The impact of this mantra can be seen in IAG's expected 2015 results and its raised targets for 2016-2020. In 2015, IAG expects a 50% increase in earnings per share, and to pay a first-ever dividend to shareholders. Moreover, it looks set to generate a return on invested capital that is higher than its cost of capital for the first time since the group's creation in 2011 (rare among European legacy airline groups). It has also raised its return target for 2016-2020 from 12% to 15%.
One of the keys to IAG's financial performance is that in addition to initiatives to improve its profit margin, it also places emphasis on capital efficiency. It does not ignore the need for new capital investment, but it balances this with a focus on squeezing more from its existing assets.
Ryanair's "bumper summer" delivers 41% operating margin; 2016 target raised. 180 million pax by 2024
Ryanair CEO Michael O'Leary has said that the airline's strong 2Q financial performance was the result of a "bumper summer". Although the major legacy airline groups also reported improved profits for the quarter, Ryanair's operating margin of almost 41% sets it in a class of its own.
Moreover, its improvement was not mainly the result of lower fuel prices: Ryanair managed to increase unit revenue, in spite of double digit passenger growth and in contrast to the legacy airlines. This again demonstrates the success of Ryanair's customer service and network improvements. The airline has now raised its FY2016 traffic and net profit targets, thanks to higher load factors than previously expected.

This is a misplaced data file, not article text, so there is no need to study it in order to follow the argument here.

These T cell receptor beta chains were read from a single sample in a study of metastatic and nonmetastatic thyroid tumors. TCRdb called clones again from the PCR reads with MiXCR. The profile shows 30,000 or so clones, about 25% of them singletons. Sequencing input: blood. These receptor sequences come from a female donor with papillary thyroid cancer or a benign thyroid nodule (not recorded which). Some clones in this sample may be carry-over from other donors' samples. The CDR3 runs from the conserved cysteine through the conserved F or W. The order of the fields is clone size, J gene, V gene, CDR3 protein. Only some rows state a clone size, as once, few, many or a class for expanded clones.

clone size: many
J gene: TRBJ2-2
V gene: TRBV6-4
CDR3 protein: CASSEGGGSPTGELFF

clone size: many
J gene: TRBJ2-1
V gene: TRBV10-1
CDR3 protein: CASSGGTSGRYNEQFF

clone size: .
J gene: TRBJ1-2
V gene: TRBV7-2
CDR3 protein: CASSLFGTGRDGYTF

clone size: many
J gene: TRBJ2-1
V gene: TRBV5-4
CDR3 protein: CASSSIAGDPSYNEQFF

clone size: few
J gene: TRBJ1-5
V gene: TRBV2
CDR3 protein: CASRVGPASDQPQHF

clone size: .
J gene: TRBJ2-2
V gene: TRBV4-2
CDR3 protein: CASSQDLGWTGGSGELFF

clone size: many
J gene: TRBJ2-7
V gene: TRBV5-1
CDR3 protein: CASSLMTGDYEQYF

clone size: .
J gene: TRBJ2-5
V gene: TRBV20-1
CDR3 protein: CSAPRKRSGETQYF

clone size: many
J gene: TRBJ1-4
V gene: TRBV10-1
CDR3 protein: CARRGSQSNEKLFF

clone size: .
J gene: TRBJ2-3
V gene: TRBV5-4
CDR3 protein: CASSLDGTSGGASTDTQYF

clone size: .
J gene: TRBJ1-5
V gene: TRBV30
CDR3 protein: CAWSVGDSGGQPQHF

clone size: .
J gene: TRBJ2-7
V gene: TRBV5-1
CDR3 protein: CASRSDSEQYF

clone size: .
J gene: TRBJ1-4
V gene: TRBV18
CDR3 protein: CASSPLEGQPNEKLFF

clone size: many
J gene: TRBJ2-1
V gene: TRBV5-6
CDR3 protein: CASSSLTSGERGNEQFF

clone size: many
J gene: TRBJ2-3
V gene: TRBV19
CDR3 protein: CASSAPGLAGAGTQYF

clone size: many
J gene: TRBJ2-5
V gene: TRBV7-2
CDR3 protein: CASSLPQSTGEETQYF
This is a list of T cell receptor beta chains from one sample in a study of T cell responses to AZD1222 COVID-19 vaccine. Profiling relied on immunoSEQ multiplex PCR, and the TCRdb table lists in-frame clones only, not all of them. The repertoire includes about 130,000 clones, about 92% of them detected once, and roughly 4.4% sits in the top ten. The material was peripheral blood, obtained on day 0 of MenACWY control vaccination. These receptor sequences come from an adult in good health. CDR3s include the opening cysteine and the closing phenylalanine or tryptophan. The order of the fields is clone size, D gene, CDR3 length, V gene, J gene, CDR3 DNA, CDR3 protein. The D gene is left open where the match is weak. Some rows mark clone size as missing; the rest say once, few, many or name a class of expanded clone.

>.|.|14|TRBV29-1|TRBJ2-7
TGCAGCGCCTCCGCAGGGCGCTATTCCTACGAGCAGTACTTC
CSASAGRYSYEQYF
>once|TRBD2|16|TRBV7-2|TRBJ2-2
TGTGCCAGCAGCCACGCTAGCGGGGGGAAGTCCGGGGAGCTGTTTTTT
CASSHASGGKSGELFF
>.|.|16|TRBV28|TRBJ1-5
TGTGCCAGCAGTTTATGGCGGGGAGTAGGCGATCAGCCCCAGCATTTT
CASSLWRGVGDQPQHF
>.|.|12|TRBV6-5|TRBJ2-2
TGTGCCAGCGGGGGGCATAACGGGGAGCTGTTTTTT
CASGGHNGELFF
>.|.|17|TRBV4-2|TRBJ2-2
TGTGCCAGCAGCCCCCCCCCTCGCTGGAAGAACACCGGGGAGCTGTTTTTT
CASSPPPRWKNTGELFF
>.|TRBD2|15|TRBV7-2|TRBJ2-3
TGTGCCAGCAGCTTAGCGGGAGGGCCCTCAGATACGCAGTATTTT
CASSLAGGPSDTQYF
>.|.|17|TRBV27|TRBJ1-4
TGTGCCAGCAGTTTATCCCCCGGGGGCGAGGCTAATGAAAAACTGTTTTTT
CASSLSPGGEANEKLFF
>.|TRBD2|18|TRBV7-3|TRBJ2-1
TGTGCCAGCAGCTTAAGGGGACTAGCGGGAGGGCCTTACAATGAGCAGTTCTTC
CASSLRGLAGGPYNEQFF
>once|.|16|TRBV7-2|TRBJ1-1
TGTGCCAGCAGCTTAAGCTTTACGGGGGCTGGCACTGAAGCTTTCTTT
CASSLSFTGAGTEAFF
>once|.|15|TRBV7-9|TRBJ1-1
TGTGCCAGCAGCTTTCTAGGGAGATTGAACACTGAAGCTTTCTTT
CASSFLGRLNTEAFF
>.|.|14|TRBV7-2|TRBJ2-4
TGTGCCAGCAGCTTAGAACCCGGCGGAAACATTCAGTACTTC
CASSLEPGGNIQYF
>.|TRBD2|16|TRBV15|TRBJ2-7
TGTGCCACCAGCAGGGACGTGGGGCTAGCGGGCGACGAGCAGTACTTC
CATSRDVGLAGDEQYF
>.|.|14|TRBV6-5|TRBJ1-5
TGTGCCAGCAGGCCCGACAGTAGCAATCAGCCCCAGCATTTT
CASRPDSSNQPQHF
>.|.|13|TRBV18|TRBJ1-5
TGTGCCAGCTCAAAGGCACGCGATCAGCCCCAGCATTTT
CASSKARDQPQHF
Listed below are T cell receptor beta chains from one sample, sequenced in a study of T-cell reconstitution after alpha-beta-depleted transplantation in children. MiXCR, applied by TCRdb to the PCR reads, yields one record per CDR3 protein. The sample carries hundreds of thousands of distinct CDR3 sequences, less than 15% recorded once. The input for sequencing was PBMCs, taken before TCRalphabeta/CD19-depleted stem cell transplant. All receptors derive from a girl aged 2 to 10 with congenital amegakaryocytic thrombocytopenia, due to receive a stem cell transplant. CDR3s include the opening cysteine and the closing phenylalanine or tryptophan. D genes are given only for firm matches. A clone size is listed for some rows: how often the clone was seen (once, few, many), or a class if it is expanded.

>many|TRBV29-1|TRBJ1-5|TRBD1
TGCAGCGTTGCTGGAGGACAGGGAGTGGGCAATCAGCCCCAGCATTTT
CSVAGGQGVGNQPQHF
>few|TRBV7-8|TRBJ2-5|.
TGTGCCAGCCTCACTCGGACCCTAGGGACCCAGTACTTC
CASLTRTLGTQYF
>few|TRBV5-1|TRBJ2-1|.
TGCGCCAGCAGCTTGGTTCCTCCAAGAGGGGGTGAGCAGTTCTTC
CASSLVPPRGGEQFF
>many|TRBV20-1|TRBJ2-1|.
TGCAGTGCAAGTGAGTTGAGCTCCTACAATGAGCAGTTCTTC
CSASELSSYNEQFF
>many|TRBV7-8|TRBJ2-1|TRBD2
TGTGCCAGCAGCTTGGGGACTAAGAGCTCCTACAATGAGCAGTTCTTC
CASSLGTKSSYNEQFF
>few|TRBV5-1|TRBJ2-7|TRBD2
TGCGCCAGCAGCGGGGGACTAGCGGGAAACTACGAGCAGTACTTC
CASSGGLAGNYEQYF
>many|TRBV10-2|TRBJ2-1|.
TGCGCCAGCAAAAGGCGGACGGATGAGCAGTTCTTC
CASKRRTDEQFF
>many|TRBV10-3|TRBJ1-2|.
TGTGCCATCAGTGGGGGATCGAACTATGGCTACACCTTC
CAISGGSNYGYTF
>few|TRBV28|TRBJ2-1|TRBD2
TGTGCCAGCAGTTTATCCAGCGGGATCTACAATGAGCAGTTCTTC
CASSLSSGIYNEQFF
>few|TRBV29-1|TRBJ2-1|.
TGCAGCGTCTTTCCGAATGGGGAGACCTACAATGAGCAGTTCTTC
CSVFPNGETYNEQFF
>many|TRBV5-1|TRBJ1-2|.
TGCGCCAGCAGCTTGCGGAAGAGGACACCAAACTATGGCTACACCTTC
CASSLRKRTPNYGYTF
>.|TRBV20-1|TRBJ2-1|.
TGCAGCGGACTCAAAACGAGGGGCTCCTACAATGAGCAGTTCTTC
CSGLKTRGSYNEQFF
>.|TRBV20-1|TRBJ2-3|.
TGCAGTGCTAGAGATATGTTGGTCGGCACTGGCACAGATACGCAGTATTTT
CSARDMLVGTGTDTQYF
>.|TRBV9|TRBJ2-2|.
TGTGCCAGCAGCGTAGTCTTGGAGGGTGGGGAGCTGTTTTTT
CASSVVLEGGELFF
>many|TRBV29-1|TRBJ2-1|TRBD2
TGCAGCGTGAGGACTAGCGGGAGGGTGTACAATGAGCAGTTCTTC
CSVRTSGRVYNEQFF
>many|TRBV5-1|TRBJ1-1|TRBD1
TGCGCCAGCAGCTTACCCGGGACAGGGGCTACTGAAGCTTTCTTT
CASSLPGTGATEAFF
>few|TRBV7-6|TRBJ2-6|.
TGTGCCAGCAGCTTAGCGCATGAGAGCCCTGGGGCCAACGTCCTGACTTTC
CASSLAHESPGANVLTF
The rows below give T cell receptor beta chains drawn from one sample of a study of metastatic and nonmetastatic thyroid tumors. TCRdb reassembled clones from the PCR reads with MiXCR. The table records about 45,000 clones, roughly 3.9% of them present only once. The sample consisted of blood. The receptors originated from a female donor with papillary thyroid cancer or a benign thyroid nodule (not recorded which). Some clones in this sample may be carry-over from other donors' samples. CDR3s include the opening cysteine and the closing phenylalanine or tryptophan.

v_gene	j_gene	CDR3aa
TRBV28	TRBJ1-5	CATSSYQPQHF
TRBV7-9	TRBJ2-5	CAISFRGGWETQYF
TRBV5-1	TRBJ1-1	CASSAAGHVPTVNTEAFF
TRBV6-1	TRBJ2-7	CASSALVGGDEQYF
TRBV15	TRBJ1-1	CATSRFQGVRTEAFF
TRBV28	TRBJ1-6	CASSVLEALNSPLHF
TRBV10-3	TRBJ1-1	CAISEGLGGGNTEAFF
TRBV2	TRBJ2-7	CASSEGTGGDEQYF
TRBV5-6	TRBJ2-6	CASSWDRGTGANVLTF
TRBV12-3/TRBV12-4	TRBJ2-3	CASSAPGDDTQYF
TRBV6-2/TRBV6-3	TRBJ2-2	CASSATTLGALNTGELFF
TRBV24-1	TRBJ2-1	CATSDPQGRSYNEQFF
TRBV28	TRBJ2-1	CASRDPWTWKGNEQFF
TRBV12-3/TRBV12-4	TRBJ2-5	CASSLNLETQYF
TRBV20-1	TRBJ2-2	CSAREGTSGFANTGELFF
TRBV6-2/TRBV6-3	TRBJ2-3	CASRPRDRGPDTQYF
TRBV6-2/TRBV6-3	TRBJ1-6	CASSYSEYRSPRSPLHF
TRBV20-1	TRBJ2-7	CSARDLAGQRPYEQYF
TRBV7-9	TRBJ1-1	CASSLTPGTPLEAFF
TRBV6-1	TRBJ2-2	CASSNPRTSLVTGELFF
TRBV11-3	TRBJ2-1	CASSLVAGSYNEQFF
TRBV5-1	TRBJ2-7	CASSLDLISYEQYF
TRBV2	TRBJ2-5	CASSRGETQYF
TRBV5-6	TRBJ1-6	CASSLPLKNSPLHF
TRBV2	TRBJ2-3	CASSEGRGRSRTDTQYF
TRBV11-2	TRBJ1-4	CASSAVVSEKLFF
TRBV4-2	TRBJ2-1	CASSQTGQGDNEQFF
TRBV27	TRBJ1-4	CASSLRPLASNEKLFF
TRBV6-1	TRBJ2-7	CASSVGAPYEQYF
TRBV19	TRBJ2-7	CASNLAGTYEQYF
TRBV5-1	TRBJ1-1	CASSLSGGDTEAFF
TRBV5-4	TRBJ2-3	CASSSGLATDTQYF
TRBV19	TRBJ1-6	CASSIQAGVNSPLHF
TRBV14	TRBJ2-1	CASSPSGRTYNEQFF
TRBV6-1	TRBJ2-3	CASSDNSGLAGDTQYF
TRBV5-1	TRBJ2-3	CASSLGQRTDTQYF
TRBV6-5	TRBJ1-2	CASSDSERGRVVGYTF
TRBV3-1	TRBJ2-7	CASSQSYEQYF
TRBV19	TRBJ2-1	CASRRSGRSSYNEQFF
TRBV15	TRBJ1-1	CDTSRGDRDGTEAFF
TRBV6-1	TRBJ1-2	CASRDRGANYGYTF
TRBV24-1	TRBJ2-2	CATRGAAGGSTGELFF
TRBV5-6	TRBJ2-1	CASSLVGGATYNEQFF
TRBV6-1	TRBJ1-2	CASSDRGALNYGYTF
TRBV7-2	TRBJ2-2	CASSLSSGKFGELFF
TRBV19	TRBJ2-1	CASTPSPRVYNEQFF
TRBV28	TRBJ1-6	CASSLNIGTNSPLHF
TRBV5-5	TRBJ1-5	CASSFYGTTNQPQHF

In spite of the strength of its 2Q results and its positive outlook, Mr O'Leary attempted to inject a note of caution by noting that the revised profit guidance was "heavily dependent" on 4Q bookings, where there is "almost zero visibility". Nevertheless, his underlying confidence in Ryanair's strategic direction was illustrated by an increase in its FY2024 passenger target from 160 million to 180 million, which would represent a more than doubling of traffic over 10 years.
In late Oct-2015, ultra-LCC Wizz Air carried its 100 millionth passenger, just 12 years after its 2003 launch. In a further sign that it has joined the ranks of Europe's well established airlines, this year also saw its Feb-2015 floating of its shares on the London Stock Exchange. Wizz Air's 1H results for FY2016 confirmed the ongoing strength of its performance in its first full financial year after its share listing. Wizz Air's underlying net profit grew by 34% and its operating profit increased by 28%. Revenues grew by 15%, with passenger numbers up 20%, and the operating margin gained 2.6 ppts to reach 25.4%.